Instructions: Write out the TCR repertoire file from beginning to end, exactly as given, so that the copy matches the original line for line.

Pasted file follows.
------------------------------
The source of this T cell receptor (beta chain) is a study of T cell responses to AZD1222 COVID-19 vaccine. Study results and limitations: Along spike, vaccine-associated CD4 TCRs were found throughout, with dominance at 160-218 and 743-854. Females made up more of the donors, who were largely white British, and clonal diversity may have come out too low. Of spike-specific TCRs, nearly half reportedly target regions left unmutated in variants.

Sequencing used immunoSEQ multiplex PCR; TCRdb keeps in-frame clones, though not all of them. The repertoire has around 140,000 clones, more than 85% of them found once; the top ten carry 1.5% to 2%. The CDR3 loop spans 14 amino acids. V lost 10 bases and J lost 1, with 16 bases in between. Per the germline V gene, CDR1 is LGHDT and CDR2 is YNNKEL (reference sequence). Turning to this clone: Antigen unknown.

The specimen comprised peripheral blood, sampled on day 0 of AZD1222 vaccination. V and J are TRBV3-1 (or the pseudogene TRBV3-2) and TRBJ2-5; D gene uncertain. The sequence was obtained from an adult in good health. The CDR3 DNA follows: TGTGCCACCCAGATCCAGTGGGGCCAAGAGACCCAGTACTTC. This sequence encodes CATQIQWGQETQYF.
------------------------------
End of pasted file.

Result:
The source of this T cell receptor (beta chain) is a study of T cell responses to AZD1222 COVID-19 vaccine. Study results and limitations: Along spike, vaccine-associated CD4 TCRs were found throughout, with dominance at 160-218 and 743-854. Females made up more of the donors, who were largely white British, and clonal diversity may have come out too low. Of spike-specific TCRs, nearly half reportedly target regions left unmutated in variants.

Sequencing used immunoSEQ multiplex PCR; TCRdb keeps in-frame clones, though not all of them. The repertoire has around 140,000 clones, more than 85% of them found once; the top ten carry 1.5% to 2%. The CDR3 loop spans 14 amino acids. V lost 10 bases and J lost 1, with 16 bases in between. Per the germline V gene, CDR1 is LGHDT and CDR2 is YNNKEL (reference sequence). Turning to this clone: Antigen unknown.

The specimen comprised peripheral blood, sampled on day 0 of AZD1222 vaccination. V and J are TRBV3-1 (or the pseudogene TRBV3-2) and TRBJ2-5; D gene uncertain. The sequence was obtained from an adult in good health. The CDR3 DNA follows: TGTGCCACCCAGATCCAGTGGGGCCAAGAGACCCAGTACTTC. This sequence encodes CATQIQWGQETQYF.